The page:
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Dividing the Linux desktop
LWN.net Weekly Edition for June 13, 2013
A report from pgCon 2013
Little things that matter in language design
Posted Oct 15, 2010 18:24 UTC (Fri) by dlang (✭ supporter ✭, #313)
but according to the FSF, if this is something that needs a soldering iron to change it's acceptable.
Posted Oct 15, 2010 19:10 UTC (Fri) by josh (subscriber, #17465)
Posted Oct 15, 2010 21:12 UTC (Fri) by endecotp (guest, #36428)
No, that's not what they say; the criteria is:
" ...except for certain microcode and firmware.
The exception applies to auxiliary processors or low level
processors, none of whose software is meant to be installed or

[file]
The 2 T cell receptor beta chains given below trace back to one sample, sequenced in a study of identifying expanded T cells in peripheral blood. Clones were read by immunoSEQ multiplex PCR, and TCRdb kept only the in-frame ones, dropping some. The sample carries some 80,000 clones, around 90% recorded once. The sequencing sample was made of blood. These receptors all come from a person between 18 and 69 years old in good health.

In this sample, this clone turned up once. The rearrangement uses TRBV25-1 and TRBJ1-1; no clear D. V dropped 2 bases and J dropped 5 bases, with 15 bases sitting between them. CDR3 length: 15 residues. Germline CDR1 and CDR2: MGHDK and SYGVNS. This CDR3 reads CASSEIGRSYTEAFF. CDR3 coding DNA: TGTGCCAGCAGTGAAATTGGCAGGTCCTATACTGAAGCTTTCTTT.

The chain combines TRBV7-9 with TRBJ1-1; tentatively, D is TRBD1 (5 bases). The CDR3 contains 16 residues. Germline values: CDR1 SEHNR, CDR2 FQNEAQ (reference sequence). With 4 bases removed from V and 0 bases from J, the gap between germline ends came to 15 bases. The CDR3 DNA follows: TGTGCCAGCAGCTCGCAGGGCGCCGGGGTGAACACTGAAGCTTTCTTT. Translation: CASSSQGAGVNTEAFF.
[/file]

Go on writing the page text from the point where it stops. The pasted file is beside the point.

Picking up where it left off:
changed by the user or by the seller. This can include, for
instance, microcode inside a processor, firmware built into an
I/O device, or code compiled into an FPGA. The software in such
auxiliary and lowlevel processors does not count as product
Not "nobody can change", but simply "not meant to be changed" (meant by whom?), and has to be a "low level processor".
(Note that the linked text is evolving...)
Posted Oct 15, 2010 21:23 UTC (Fri) by dlang (✭ supporter ✭, #313)
I could argue that on a smartphone, the cpu running linux is the "auxiliary processor" and that the main processor is the one running the radio (this would still be non-free, but would again make it so that the source for linux wouldn't be needed by this nebulous criteria)
they either need to say that they don't care about device firmware (and then define it suitable, for Tivo, linux is the device firmware), or they need to not make exceptions for firmware that may be harder to modify.
Posted Oct 20, 2010 2:09 UTC (Wed) by man_ls (subscriber, #15091)
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